Our excursion to VinItaly has long passed. It was a great experience but upon returning to Bra we were back in full swing with school and I never seemed to find the time to write about it. I thought that I wouldn’t as so much time had passed but it keeps popping up in my mind.
VinItaly is a 3 day exhibition of Italy’s wines in a huge setting in the beautiful and historic city of Verona.
This year there were about 158,000 people who attended and about a third of them were international visitors. There are producer representatives from wineries from all of the regions of Italy. The setting is a lot like the Minnesota State Fair but without the rides and ripoff games. The grounds holds many pavilions and each was dedicated to one or two wine regions of Italy. Each pavilion was packed with “booths” (some quite large) of producers. There are hundreds of producers there with samples of their wines and most often regional food that pairs with those wines.
The University was able to obtain complementary admission tickets for many of us students to attend. Several of the University staff met us there and divided us up to “tour” VinItaly. I was trying to imagine how one could even begin to explore all of the wine producers there or even all of the regions and my mind just shut down. It was really overwhelming. Fortunately having the guidance and contacts of our University staff made this impossible situation into a wonderful experience.
We spent the entire afternoon visiting only 4 or so producers. The producers we visited were personally known by our guide and we were given the royal treatment. The first booth we visited, Fattoria di Poggio Foco (http://www.poggiofoco.com/) literally cleared out some other guests that were there so that we could have a place to sit. This family owned an island off of the Tuscan shore (Capraia island which they tried to maintain in as natural a state as possible. They grow grapes there and also raised some cattle but shared the space with wild boar and other native species of plants and animals. Their grapes were grown without chemicals and the wines we tasted were excellent. The owner played around with wines a little and we tried a white wine made from sangiovese grapes, a red wine grape, which was quite good and “different.” While we tasted some of their wines we were served many different bites of food from that area to go with the wine and the owner told stories and showed us some movies and before we knew it we had been there a couple of hours. The wines we tried were from La Piana (http://www.lapianacapraia.it/). It was a pleasant and very educational experience.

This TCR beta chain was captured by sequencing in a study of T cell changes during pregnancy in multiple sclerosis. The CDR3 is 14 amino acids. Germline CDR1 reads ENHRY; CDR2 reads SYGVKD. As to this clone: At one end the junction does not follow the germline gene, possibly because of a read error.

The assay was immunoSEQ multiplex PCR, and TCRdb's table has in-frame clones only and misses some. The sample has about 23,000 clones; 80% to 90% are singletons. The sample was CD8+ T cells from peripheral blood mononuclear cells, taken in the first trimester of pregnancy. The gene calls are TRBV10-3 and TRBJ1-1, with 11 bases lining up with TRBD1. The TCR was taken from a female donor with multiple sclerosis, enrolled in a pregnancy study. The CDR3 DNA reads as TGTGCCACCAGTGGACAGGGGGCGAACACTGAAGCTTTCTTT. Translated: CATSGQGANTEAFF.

We also visited a Emilia-Romagna booth (more on the Romagna side, we were told) that appeared to be a collaborative effort. There was a winery, Altavita (http://www.altavita-wine.com/cgi-bin/aziendasel.asp?menu=6)
but also there was a parmigiano reggiano producer and another that made salumi. We sampled the wines and tasted how the wines went with the parmigiano and the salumi and listened to stories about the way they produce the wine and food products. As I was stealling the last piece of mortadella I realized that we had been at this booth about another hour and a half. By the way, this was only the second time I had tried mortadella and it was incredibly good! They sliced it paper thin on an interesting looking (and very expensive, we were told, machine) and served it in piles on a plate. Mortadella, if you haven’t had it, looks a bit like oversized bologna that you get in the States, only with pieces of fat scattered through it as well as being flavored with spices, including whole or ground black pepper, myrtle berries, nutmeg, coriander and other things. The taste of this mortadella was heavenly. It wasn’t at all greasy or fatty in texture or taste, though it had obvious fat in it. The company that made it was Negrini Salumi (http://www.bonfattisalumi.com/). We also tried some excellent wines made by Cá di Sopra (http://www.cadisopra.com/home%20inglese.htm). They also made us try some grappa and other fruit licores that they made including one that they hadn’t put on the market yet. Another wonderfuly pleasant experience.
We visited a both that was staffed by a former University of Gastronomy student who after graduating returned to her family’s wine, cheese and olive oil business in Tuscany. Her name was Sibilla Gelpke and their business is Fattoria Corzano e Paterno near Firenze (Florence) (http://corzanoepaterno.com/). She was very hospitable and we enjoyed several wines and got to taste some great olive oil there.
Our visit to VinItaly was an extraordinary treat. If we had gone on our own we probably would have tasted more wines (a LOT more!) but we would have missed out on the stories of these people who are so passionate about the products they produce and in preserving the land, species and techniques that they work on and with. We would not have had that experience without the contacts that the staff at the University of Gastronomy have and their taking the time to introduce us to their friends in the business. That is certainly one of the great things about being in this program.